Big things from the Big O

It's not easy to find a jersey number with the Boston Celtics as 21 retired digits from 00 to 35 hang in the rafters at TD Garden. But rookie Kelly Olynyk did little to quell the obvious (and obviously unfair) comparisons to childhood idol Dirk Nowitzki when he selected No. 41 last month.

The hair! The body! The non-nativeness!

After putting on an offensive exhibition this past week at the Orlando Summer League (more like Kelly O-Clinic, amiright?), those similitudes won't be squashed.

Olynyk averaged a team-best 18 points and 7.8 rebounds over 24 minutes per game, shooting 57.8 percent from the floor. He was named to the all-tournament first team alongside one of this year's lottery picks (Orlando's Victor Oladipo) and a trio of second-year players with NBA experience (Detroit's Andre Drummond, Houston's Terrence Jones, and Oklahoma City's Jeremy Lamb).

Dig deeper into the stats and Olynyk's pro debut is made even more impressive. According to Synergy Sports data (yes, we were just as stunned they track summer league stats), Olynyk averaged a stellar 1.084 points per play, second only to Utah's Chris Roberts (1.113) among players with at least 30 offensive attempts in Orlando.

Geez, even Nowitzki averaged just 1.034 points per play last season (ranking in the mere 93rd percentile among all NBA players).

Joking aside, it's unfair to compare Olynyk to someone whose resume includes 11 All-Star appearances, four All-NBA first-team appearances, a world title, a Finals MVP, and an NBA MVP award. But here's the hyperbole-free takeaway from his first pro debut: Olynyk is skilled enough to make an immediate impact for a Celtics team on a youth movement and even his new coach is setting lofty goals for the 13th overall pick in last month's draft.

"I sat down with him the other day and just told him: A lot of people will use their rookie year or their second year and third year as an excuse for not being the best they can be, because they have this transition/grace period," Celtics coach Brad Stevens said Friday during an appearance on Boston sports radio WEEI. "Then there are other guys that make the all-rookie team. And I think that should certainly be a goal, and he's certainly capable. He's a very good player, very skilled player; he's got a great feel for the game. I just like him. I like him as a person. He's a driven young man and I'm looking forward to coaching him."

Let's temper the summer praise ever so slighty: While Olynyk feasted in the post (1.353 points per play easily the best among qualifiers) and on offensive rebounds (1.545 tops again), he was among the worst in pure spot-up shooting (0.429 ppp, 3rd percentile).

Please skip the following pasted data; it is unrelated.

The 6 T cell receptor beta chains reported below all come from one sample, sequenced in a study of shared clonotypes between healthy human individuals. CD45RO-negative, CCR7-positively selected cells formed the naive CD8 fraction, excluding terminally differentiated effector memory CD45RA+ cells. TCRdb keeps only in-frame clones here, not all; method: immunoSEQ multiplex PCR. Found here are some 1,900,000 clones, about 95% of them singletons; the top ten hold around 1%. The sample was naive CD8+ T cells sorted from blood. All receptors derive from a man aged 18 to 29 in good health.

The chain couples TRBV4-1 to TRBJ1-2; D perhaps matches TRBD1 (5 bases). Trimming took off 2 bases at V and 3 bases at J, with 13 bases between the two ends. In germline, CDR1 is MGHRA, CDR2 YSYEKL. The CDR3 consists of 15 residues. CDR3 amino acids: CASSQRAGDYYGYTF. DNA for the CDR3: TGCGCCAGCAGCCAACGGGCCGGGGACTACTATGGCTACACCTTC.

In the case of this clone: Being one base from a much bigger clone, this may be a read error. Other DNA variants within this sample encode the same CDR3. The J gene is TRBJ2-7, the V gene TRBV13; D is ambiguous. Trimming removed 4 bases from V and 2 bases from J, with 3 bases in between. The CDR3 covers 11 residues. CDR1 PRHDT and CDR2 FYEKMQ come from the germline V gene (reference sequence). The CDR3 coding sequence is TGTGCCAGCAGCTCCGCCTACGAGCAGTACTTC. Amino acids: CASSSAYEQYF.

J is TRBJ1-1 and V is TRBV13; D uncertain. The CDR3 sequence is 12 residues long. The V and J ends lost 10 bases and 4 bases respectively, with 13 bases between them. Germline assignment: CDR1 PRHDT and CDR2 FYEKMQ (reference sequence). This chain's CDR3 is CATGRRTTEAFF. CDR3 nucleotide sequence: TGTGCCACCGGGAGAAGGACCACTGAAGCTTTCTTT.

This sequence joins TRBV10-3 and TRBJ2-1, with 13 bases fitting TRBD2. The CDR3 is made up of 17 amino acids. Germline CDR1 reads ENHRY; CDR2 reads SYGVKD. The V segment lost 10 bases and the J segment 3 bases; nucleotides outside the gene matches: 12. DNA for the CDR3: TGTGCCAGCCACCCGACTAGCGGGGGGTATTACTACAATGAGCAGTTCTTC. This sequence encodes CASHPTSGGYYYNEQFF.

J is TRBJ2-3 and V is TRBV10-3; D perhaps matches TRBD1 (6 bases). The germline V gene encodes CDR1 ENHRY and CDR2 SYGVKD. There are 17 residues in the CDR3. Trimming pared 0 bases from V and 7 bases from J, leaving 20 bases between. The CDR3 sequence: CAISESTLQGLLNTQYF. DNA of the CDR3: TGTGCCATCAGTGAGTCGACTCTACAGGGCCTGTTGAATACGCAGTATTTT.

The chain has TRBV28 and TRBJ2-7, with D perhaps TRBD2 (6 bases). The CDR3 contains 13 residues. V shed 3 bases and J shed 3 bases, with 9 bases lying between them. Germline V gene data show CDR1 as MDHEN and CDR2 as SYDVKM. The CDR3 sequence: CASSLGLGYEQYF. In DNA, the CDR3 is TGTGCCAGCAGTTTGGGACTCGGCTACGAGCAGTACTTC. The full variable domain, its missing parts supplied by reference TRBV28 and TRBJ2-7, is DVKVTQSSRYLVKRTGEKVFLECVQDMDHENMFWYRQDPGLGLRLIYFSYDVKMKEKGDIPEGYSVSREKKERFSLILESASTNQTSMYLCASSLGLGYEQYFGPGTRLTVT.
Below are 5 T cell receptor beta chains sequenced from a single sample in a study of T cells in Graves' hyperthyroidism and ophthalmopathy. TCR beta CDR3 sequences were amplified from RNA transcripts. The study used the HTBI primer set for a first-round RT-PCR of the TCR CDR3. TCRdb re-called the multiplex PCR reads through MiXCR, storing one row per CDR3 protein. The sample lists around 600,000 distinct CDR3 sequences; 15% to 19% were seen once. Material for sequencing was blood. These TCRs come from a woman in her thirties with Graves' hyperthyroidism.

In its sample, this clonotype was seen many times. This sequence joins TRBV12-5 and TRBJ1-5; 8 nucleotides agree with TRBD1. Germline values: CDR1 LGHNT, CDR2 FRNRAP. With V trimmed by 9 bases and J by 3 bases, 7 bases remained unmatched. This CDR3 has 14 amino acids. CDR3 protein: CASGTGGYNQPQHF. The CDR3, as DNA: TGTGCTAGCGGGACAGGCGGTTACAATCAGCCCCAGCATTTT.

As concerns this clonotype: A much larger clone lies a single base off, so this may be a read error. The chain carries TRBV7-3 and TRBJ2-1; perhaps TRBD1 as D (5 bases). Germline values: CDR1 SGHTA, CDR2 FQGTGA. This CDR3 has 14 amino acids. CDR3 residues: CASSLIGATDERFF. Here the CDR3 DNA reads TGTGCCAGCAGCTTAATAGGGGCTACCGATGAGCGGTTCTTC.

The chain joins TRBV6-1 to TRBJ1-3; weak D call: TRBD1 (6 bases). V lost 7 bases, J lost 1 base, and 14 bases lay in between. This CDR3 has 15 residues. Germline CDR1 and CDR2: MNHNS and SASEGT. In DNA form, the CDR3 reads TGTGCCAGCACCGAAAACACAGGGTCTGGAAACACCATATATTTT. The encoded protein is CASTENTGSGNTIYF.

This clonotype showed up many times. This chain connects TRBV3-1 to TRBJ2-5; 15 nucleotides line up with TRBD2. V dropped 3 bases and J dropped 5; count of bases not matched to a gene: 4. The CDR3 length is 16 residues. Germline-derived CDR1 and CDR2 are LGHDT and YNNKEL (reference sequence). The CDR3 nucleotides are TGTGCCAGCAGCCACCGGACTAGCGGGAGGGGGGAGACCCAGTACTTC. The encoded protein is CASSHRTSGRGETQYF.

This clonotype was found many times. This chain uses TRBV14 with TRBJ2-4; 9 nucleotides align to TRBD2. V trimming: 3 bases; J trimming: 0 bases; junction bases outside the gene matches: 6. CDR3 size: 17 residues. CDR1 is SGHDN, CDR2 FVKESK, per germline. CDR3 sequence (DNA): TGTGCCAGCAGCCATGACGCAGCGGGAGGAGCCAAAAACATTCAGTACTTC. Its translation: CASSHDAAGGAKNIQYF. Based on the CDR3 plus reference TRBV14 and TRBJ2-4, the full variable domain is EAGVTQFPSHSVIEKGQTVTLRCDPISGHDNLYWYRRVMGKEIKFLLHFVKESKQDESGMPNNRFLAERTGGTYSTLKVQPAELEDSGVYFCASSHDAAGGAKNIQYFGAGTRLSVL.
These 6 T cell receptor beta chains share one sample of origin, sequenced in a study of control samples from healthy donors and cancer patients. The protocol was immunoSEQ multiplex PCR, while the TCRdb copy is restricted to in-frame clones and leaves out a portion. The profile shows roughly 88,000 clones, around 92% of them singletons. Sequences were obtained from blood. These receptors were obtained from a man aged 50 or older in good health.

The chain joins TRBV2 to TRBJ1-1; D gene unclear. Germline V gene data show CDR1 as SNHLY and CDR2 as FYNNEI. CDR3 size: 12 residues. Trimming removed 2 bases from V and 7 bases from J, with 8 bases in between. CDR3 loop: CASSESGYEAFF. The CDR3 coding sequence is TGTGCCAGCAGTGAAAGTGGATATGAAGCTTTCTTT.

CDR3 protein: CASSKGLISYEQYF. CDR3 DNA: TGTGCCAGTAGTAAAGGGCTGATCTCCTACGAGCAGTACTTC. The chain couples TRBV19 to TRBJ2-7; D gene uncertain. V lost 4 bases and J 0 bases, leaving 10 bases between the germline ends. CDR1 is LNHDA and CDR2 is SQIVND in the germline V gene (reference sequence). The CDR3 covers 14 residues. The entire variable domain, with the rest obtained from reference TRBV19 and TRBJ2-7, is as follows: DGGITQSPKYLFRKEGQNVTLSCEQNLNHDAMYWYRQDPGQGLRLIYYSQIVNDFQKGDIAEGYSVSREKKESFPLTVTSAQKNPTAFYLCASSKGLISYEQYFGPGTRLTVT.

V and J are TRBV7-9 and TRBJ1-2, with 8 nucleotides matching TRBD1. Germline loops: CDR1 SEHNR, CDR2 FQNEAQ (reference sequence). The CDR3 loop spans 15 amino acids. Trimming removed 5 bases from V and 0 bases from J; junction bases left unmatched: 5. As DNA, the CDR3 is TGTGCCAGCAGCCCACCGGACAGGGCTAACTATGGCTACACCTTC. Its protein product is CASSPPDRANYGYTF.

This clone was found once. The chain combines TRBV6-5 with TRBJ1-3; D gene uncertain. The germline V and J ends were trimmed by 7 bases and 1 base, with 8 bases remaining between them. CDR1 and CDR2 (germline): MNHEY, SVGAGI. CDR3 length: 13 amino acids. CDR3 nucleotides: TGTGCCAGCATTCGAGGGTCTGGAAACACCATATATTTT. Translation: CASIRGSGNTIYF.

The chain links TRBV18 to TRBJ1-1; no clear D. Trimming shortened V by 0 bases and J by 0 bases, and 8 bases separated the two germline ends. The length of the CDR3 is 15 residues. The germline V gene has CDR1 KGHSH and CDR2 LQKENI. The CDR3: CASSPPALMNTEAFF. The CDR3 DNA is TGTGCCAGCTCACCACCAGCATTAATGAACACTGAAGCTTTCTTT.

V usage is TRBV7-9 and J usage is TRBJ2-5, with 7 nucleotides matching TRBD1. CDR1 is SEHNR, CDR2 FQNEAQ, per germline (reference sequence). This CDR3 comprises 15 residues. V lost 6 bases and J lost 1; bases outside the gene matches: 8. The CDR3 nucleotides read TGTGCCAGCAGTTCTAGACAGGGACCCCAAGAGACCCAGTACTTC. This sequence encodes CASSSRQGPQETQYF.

Now, Olynyk is clearly a better shooter than the low sample size suggests, but he's also going to have to toughen up in order to thrive around the basket the way he did in Orlando. Likewise, teams were not afraid to go at him on the defensive end, and he's going to have to acclimatize to defending the brick walls that roam NBA frontcouts.

But for at least one week, Olynyk could do no wrong. He made one-footed fadeaways, cleaned up the glass with a soft touch around the hoop, and mixed in the occasional range-showcasing 3-pointer (including one in transition that left varsity teammate Courtney Lee gushing, "Oh man, big boy can stroke it").

Jeff Green did his best to steer the comparison crowd in another direction after dropping in on Wednesday: "Kelly has been playing awesome. His nickname will be Sunshine from 'Remember the Titans,' " said Green. "But I think he's been playing well. I didn't get to watch him a lot at Gonzaga, but he has great footwork. I didn't know he could shoot the ball like he can. I'm looking forward to playing him."

Sorry, Jeff, there's no stopping these Dirk comparisons. While Celtics president of basketball operations Danny Ainge has tried his best to limit expectations for Olynyk by suggesting that he envisions him as a complementary player at the next level, not a game-changer, the hype machine is cranking.

With Boston ushering in a youth movement, 22-year-old Olynyk projects to see decent minutes as a backup big man in his rookie season. For a Celtics team that has been short of offensive consistency, particularly off the bench, Olynyk's base skill set will give him a chance to make an immediate impact.

Olynyk maintained a laidback demeanor throughout summer league and knows there is plenty to work on before the team reconvenes for training camp in late September.

"I need to make sure that my shot is real consistent," he said. "That's something I'm personally going to work on a lot. And just getting more athletic -- bigger, faster, stronger. And whatever else they want me to work on, I will."

Call him Baby Dirk if you desire, but Olynyk just needs to stay focused on improving his game. Eventually, the comparisons will all fade away and, if he's half as good as the guy in Dallas that wears No. 41, Olynyk will make a name for himself.